10. ^ "Amazon vows to invest US$10B in Kuiper satellites after getting FCC's go-ahead". GeekWire. 30 July 2020. Archived from the original on 31 July 2020. Retrieved 31 July 2020.
  11. ^ a b Foust, Jeff (15 December 2020). "Amazon unveils flat-panel customer terminal for Kuiper constellation". SpaceNews. Archived from the original on 5 April 2022. Retrieved 29 December 2020.
  12. ^ "Amazon secures United Launch Alliance Atlas V rockets for Project Kuiper". About Amazon. 19 April 2021. Archived from the original on 19 April 2021. Retrieved 19 April 2021.
  13. ^ "Amazon contracts nine Atlas 5 missions for Kuiper broadband satellites". SpaceNews. 19 April 2021. Archived from the original on 9 January 2022. Retrieved 19 April 2021.
  14. ^ Marks, Paul (6 April 2022). "What does Amazon's attempt to dominate space mean for everyone else?". New Scientist. Retrieved 8 April 2022.
  15. ^ "Chasing SpaceX, Amazon Seeks to Launch 3,236 Internet Satellites". 5 July 2019. Archived from the original on 9 August 2020. Retrieved 1 August 2020.
  16. ^ Sheetz, Michael (27 November 2018). "Amazon cloud business reaches into space with satellite connection service". CNBC. Archived from the original on 7 April 2019. Retrieved 4 April 2019.
  17. ^ "APPLICATION FOR AUTHORITY TO LAUNCH AND OPERATE A NON-GEOSTATIONARY SATELLITE ORBIT SYSTEM IN KA-BAND FREQUENCIES". licensing.fcc.gov. Federal Communications Commission. 4 July 2019. Archived from the original on 6 July 2019. Retrieved 6 July 2019. Public Domain This article incorporates text from this source, which is in the public domain.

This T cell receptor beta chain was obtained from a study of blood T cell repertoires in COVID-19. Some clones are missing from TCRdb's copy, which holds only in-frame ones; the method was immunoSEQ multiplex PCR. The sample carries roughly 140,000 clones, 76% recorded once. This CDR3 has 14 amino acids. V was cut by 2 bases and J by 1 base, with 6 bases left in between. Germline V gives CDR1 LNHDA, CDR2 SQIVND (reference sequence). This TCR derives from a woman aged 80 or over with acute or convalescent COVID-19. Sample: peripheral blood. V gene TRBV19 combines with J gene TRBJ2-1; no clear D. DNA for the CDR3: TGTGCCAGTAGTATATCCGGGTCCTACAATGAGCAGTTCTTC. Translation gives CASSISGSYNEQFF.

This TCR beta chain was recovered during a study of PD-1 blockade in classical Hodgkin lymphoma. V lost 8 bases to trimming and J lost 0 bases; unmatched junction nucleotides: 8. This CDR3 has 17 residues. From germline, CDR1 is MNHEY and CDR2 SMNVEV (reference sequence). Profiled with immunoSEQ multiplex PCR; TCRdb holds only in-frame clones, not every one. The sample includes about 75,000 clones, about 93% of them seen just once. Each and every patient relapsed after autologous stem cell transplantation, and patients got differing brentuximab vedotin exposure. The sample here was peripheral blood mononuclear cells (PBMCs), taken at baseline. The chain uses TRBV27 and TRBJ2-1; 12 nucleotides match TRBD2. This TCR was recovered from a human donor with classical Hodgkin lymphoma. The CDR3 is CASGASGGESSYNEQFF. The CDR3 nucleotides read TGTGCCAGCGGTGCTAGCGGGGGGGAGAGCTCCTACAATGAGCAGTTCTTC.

18. ^ Amazon lays out constellation service goals, deployment and deorbit plans to FCC Archived 25 April 2020 at perma-archives.org (Error: unknown archive URL) Caleb Henry, SpaceNews, July 8, 2019, accessed September 9, 2019
  19. ^ "Elon Musk Fires Multiple Starlink Executives". Reuters. Archived from the original on 5 April 2022. Retrieved 24 August 2021.
  20. ^ Henry, Caleb (18 December 2019). "Amazon moving Project Kuiper team to new R&D headquarters". SpaceNews. Archived from the original on 5 April 2022. Retrieved 20 February 2020.
  21. ^ "Amazon is moving Project Kuiper satellite operation to huge Redmond facility". GeekWire. 19 December 2019. Archived from the original on 14 March 2020. Retrieved 4 August 2020.
  22. ^ "Space Place". 425 Business. 12 February 2020. Archived from the original on 21 September 2020. Retrieved 4 August 2020.
  23. ^ "Amazon expands satellite manufacturing at newly acquired Project Kuiper facility". US About Amazon. 27 October 2022. Retrieved 1 December 2022.